Shhh. Do not tell anybody. It’s just gossip. And anyway, the only two people who know the truth are Henry Wadsworth Longfellow and Susan Chase. And they’re not here to defend themselves, so it’s not really fair, is it?

But if you promise, really promise, I’ll tell you the story. And it’s just a story.

From 1822 to 1825, when the young Henry Wadsworth Longfellow was a student at Bowdoin College, he was reportedly seen walking from the Bowdoin College campus towards Pennellville. Now this is where the speculation begins.

Did young Henry go out on Mere Point Road and then continue along the shore? Or did he walk in a straight line?

Did you go out to see the boats that Pennell boat builders were building in Pennellville? Or did the now famous student go out to watch the tide rise?

Have you ever been to Bunganuc Road to visit the Samuel Chase family, who raised five young women, many of whom married members of the Pennell clan?

And if so, why? Was it because the young poet’s maternal grandfather, General Peleg Wadsworth, had befriended Benjamin Chase, Susan’s grandfather, during the Revolutionary War?

William Barry, at the Maine Historical Society reference desk, says he can’t see such a link between the Chases and the Wadsworths or Longfellows. “Maybe,” he says. “Benjamin Chase was a captain in the Revolutionary War, but I can’t find him here.”

Still, there’s a chance the families met, says Charles Calhoun, author of Longfellow, A Rediscovered Life. “Maine was a small place and the main families knew each other.”

“The Chases and Longfellows were the leading aristocrats of the day,” explains Walt Henshaw, a retired Boston attorney, as he walks through the snow on his property near the small cemetery where Samuel and Mary Chase are buried on Bunganuc Road.

And on these visits to see the Chases, did Longfellow meet a special daughter of Chase, one named Susan Chase?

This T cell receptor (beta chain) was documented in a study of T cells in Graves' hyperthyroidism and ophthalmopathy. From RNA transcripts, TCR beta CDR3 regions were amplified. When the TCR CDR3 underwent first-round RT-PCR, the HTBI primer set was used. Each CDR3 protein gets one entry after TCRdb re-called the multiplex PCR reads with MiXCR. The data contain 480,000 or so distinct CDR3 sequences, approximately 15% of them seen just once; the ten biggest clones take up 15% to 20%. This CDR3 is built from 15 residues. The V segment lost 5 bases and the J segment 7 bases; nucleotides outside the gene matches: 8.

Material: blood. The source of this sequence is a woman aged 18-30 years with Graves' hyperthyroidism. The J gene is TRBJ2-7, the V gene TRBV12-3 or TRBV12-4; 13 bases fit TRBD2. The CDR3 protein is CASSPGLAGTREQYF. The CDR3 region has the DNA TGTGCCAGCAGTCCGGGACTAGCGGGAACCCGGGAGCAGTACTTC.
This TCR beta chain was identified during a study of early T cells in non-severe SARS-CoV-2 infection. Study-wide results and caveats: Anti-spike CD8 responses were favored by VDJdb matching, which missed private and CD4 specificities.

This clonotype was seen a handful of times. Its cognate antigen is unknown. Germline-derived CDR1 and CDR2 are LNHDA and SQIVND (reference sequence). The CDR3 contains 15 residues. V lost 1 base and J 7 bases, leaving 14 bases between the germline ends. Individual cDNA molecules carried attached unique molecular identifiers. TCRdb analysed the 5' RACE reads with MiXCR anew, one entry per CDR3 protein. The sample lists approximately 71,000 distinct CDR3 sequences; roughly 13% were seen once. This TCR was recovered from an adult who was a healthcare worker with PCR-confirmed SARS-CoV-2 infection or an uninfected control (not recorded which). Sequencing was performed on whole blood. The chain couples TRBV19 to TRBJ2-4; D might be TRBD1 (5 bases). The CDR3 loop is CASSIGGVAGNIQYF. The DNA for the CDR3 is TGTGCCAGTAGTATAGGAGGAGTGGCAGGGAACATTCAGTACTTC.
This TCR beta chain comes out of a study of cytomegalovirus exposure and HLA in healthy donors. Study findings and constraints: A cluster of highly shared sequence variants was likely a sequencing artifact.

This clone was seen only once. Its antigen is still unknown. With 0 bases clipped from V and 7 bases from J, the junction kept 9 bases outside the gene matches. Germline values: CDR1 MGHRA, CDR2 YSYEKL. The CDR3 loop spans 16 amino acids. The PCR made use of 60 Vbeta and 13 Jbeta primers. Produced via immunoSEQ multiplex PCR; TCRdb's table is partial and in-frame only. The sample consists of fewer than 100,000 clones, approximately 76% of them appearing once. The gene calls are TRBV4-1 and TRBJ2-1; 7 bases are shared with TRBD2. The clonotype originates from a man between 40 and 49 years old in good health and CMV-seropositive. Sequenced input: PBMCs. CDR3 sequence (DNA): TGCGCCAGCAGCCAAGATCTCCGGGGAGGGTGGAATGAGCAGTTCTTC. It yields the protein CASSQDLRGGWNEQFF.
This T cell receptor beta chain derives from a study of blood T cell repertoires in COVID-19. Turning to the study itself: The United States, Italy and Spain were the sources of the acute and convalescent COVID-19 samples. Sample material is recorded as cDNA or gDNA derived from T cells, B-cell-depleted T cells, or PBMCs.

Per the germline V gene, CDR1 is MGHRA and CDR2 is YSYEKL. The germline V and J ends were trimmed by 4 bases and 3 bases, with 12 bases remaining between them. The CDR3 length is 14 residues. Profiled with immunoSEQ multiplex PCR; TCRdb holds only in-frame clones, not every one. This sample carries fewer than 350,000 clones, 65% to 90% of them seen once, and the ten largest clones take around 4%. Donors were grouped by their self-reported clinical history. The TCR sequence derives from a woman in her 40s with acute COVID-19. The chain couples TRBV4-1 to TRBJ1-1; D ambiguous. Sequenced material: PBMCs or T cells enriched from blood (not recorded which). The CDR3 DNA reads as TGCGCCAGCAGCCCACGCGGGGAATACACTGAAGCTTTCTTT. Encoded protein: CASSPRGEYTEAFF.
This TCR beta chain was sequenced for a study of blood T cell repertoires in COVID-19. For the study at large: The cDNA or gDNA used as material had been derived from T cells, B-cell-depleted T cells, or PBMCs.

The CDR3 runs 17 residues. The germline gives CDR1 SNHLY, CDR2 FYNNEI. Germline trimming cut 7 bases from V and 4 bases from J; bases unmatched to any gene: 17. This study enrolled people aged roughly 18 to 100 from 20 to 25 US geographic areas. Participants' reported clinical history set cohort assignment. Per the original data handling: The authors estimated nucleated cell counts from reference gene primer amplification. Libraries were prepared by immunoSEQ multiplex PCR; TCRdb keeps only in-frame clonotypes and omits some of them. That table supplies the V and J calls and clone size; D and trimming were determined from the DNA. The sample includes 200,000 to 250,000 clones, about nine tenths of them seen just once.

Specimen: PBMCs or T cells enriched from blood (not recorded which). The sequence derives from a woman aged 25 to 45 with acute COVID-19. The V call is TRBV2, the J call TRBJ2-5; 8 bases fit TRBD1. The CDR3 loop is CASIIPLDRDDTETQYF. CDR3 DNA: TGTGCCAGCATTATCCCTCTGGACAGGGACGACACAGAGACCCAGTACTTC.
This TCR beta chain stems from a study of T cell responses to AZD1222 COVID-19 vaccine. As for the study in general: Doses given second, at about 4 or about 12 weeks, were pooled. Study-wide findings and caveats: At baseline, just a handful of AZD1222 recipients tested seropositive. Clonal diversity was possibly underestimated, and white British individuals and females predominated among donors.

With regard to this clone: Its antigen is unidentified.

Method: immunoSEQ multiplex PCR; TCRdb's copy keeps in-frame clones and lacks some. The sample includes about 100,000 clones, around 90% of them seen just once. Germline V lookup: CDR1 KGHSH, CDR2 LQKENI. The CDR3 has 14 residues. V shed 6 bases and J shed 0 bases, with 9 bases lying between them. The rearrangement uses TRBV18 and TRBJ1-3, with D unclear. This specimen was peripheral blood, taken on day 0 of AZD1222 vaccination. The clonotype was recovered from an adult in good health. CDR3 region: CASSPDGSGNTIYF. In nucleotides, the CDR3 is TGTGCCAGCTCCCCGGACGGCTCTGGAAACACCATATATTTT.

Henshaw, who at one time lived in Chase’s home at 380 Bunganuc Road after his parents bought it but before his nephew, John Henshaw, renovated it, he first heard the legend when he was young at the Feet of Robert PT Coffin, former Maine Poet Laureate and Pulitzer Prize winner.

His mother and grandmother had befriended Coffin’s daughter, who was caught in a thunderstorm riding her bicycle in front of their house. They took her back home to Coffin’s in Pennellville. Coffin invited them in.

“The whiskey bottles were opened,” says Henshaw. “And Coffin told us.”

Now some, who don’t want to be named, have said that Robert PT Coffin was a better storyteller than a historian, but never mind, a story is a story. And the fact that it has persisted for so long is interesting, says Charles Calhoun, resident scholar at the Maine Council on the Humanities.

“Even if the story were true,” says Dr. Irmscher, an English professor at Indiana University, “and I haven’t seen any reference to it anywhere, it wouldn’t change our perception of Longfellow one bit. Sensual man, and even before his marriage, he was involved with several women we know: a girl in Spain he seems to have fallen in love with in 1827, Florencia Gonzalex, and in Rome he became romantically interested in Giula Persiana – so this would all be old news. ” .